Thursday, February 27, 2003

Iraq, the Church, and "Christian" Political Commentary

Here are a few thoughts I've been stewing about over the past several days...

I'm deeply concerned about the potential for war in Iraq. But, whether in sermons, my columns, or here, I'm likely to keep my specific views on the subject to myself. (My poor family and friends will unfortunately, be subjected to hearing my opinions though. Pray for them!)

I generally think that pastors and church leaders should keep their traps shut when it comes to making political pronouncements. That's because, except in the rarest of circumstances, there is no clear-cut "Christian" position to be taken on political issues.

To prove my point: In the past few days, I've received correspondence from two different pastors. One used the pages of his church's newsletter to say that he was sure that Jesus is opposed to an American attack on Iraq. The other pastor sent an e-mail in which he argued equally vehemently that of course, being opposed to tyrants, mass murderers, and other such thugs, Jesus wants America to go to war.

Both of these pastors are ardent followers of Christ, people of passionate faith in Jesus. But I don't think that either of them have any warrant to present their personal political judgments with the authority of Jesus.

Of course, Christian leaders are called upon to share what they think Jesus Christ wants them to say about what's going on in the world. Martin Luther, the sixteenth-century founder of the Reformation movement, said, "If you preach the gospel in all aspects with the exception of the issues which deal specifically with your time, you are not preaching the gospel at all."

But apart from the fact that there can be no clear-cut "Christian" position on how to handle Iraq, or the marriage tax penalty, or a potential Central American Free Trade Agreement, or a Palestinian state, or national health care policy, or a whole host of other political issues, there is another good reason for Christian leaders to be reticent about expressing their political judgments. For preachers to engage in political commentary shows a marked distrust toward God's Word and the power of God's Holy Spirit.

You see, I have this quaint notion that if we share the Good News that God gives new life to all who believe in Jesus Christ, some people will come to believe just that. When we share Christ, I believe people's lives will be changed.

From their changed perspective as followers of Christ, those new believers live differently. I believe this because time and again I have seen how people who come to follow Christ do live and make decisions in their lives differently. Good things happen when people come to faith in Jesus Christ. I am convinced that if the Church will take on the same project that Saint Paul embraced back in the first century--to only know Christ and Him crucified, people's lives and the life of this planet will be revolutionized!

When people respond positively to the wonderfully simple and simply wonderful Good News about Jesus, new generations of political and military leaders will emerge and new legions of good citizens will arise. And these folks whose lives, hearts, and wills have been changed for the better by Christ, will make good political decisions.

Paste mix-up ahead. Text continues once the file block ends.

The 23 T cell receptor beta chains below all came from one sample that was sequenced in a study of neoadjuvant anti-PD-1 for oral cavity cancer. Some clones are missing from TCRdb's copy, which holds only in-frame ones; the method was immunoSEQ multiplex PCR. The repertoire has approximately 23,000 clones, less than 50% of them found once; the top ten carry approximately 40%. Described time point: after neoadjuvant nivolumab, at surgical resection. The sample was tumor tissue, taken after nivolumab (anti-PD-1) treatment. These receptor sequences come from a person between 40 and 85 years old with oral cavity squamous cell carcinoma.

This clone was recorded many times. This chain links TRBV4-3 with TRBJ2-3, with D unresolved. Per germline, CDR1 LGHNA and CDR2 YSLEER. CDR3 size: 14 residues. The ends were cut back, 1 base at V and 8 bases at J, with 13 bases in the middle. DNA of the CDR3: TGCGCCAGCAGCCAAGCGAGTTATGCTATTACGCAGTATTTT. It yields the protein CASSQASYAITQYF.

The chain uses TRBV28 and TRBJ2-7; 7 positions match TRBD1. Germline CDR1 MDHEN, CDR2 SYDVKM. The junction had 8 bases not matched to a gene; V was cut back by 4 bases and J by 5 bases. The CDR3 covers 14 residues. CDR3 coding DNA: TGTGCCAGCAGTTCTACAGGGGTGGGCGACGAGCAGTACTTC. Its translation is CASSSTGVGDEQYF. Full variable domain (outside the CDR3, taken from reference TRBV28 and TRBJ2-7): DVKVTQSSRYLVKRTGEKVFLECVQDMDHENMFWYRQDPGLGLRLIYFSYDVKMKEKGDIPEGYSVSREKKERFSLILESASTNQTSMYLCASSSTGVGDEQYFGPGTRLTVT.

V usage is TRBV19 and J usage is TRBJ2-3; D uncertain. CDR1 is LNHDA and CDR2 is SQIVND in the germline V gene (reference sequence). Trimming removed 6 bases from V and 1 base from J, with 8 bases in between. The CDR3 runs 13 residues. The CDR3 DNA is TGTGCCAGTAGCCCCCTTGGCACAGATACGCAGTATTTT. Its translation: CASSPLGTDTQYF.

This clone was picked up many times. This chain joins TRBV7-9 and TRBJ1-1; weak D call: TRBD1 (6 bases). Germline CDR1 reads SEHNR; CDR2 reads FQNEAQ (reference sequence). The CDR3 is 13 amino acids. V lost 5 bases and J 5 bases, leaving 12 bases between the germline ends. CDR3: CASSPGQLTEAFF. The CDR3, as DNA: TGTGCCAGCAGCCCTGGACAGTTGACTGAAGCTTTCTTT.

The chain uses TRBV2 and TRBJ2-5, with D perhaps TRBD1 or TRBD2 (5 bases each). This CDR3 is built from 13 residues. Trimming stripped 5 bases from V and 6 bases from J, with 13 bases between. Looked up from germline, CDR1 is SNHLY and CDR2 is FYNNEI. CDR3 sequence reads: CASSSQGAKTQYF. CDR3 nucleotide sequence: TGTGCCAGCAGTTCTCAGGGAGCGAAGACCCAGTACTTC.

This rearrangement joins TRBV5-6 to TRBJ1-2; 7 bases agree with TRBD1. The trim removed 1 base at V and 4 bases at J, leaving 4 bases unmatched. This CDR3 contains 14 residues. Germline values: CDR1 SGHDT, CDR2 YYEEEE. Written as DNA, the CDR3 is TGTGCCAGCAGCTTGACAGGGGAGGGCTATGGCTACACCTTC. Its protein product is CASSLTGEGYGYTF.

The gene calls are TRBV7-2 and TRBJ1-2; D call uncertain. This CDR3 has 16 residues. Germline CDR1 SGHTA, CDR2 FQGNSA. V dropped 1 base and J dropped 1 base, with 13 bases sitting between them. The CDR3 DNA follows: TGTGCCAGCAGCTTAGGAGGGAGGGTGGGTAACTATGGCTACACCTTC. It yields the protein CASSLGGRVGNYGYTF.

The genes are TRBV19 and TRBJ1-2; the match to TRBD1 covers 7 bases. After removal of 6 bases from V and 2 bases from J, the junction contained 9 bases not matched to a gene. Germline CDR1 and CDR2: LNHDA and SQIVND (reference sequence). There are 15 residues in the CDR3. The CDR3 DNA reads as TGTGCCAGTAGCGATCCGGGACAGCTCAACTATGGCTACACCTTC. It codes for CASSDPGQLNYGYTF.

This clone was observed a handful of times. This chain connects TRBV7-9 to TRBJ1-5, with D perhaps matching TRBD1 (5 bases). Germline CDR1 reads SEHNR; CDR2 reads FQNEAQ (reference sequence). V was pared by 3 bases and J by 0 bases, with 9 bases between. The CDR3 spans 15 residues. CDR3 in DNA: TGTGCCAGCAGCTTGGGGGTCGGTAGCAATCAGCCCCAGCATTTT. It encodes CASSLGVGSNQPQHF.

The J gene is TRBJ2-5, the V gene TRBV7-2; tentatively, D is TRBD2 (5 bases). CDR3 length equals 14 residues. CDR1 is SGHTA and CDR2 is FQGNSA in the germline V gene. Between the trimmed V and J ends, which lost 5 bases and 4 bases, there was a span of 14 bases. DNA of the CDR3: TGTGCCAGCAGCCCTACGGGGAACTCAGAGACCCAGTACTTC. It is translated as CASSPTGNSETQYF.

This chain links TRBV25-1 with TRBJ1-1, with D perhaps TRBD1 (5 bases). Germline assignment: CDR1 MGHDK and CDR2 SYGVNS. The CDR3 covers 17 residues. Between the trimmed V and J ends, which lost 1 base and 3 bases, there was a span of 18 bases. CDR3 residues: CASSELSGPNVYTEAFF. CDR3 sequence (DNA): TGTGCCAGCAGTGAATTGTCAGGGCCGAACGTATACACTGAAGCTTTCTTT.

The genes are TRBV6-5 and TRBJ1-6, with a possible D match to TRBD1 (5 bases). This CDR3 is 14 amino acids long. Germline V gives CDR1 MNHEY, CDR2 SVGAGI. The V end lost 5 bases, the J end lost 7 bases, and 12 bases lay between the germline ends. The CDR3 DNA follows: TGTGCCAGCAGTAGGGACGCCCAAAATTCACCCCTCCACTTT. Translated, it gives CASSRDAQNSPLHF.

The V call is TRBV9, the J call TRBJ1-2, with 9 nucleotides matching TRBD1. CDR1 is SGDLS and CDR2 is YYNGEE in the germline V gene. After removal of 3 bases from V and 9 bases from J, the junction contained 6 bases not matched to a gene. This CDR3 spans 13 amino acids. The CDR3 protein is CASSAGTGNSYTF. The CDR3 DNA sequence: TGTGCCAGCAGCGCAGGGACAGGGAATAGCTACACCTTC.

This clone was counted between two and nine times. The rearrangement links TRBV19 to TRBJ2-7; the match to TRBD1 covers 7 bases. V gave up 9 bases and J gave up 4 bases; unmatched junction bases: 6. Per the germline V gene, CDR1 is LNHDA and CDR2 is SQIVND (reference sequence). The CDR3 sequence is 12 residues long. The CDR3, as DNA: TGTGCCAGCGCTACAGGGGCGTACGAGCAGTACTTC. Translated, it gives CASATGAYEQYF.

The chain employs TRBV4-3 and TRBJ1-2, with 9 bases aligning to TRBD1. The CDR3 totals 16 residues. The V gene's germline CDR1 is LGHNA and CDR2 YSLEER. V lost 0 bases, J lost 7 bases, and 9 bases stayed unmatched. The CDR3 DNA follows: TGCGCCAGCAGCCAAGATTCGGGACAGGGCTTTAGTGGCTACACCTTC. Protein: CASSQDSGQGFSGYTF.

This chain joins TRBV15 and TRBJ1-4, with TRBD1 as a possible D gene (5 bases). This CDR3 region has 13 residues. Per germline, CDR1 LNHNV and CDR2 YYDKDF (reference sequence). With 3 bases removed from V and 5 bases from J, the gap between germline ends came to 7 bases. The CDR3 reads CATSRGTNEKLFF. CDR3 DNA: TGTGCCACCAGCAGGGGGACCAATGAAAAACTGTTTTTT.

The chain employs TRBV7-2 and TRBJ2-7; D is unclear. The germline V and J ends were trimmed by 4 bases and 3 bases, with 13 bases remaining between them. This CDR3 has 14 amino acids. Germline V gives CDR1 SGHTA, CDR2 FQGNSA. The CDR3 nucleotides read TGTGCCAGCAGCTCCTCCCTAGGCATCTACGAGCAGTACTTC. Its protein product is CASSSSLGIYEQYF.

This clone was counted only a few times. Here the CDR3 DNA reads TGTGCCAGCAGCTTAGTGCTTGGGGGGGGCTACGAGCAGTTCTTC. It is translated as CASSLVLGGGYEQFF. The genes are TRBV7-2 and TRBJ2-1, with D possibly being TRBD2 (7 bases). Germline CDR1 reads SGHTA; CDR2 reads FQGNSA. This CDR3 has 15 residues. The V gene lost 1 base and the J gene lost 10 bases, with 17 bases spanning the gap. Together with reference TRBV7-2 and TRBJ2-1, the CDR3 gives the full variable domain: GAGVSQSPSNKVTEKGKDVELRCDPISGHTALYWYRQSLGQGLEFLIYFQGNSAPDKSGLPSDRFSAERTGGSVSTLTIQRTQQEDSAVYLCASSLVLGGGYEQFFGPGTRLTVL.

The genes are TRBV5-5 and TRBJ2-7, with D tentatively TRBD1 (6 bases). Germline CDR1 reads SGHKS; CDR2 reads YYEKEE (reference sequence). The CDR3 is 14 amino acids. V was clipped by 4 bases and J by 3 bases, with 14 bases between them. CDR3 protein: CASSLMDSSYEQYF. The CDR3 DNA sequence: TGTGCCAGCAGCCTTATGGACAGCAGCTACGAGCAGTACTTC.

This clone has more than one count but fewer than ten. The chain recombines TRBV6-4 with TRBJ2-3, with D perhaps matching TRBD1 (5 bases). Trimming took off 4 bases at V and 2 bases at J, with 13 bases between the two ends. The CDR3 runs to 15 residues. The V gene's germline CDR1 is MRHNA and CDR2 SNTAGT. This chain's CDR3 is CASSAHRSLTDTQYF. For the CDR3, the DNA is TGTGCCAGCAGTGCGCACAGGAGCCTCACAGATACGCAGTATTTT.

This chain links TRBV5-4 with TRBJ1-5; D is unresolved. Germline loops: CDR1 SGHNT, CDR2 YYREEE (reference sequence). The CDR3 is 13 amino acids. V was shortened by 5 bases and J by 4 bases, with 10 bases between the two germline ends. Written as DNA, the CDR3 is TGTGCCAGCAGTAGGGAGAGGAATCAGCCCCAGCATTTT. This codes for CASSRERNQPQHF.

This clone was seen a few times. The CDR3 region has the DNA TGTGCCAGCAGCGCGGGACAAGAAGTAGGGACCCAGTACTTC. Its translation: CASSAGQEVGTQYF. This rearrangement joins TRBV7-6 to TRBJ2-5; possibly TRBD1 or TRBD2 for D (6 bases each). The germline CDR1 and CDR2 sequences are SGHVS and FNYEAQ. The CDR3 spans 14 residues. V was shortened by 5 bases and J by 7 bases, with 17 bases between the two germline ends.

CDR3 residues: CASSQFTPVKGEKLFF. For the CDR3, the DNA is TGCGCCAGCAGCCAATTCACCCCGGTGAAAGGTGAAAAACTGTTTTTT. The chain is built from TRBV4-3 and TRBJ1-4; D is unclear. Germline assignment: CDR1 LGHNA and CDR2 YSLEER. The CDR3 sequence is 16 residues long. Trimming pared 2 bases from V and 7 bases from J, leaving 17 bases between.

Trusting that God will honor our faithful sharing of Jesus and that people who follow Jesus will make good political decisions without coaching or coercion from preachers is an old-fashioned idea, I'll grant. It requires a deep trust in Jesus that I sometimes struggle to keep. But I pray each day that God will help me to keep just that kind of faith!

Preachers who make political pronouncements, whether they come at them from the ideological right or the ideological left, seem to share something in common, as far as I can see. They lack patience for doing things God's way. They don't trust in the power of God's Word to change people's hearts. They don't trust that God will hear the prayers His followers offer in Jesus' Name. They don't trust in the power of the Holy Spirit to break people of their addictions to violence and hatred and other sins. In a sense, preachers bent on making political pronouncements are functional atheists, feeling the need to micromanage the actions, sentiments, and votes of others. Jesus lashed out at such religious bullies in first-century Palestine, people who were known as Pharisees.

Now, don't misunderstand me. There are times when Christian preachers and other leaders must speak up. In my years as a pastor, I've spoken up about things like prejudice of any kind. I've expressed godly over a society which has become so coarse in its views of humanity that abortion has become a form of birth control, a shameful situation. Whenever political authorities misuse that authority to abuse or to sanction the abuse of human beings, the Church needs to press Jesus' call that we love our neighbors. But pressing that case cannot lift up a specific political agenda. We're to push God's agenda. Period. Jesus is neither liberal or conservative, neither Democrat or Republican.

Don't misunderstand me either, thinking that I've decided that as a preacher, I should be above ever really forming views on the political issues of the day. I believe that every follower of Jesus is obligated to know what's going on in the world and to be a good citizen. I often write e-mails to the President and other political leaders on many issues. But I would never presume to call my political views the right views for Christians to have. That would be presumptuous...and I'm already being presumptuous enough when I write these "blogs" and expect that others would read it or care what I have to say.

But I will be presumptuous to make the same claim for Jesus that He made for Himself, that He is "the way, the truth, and the life."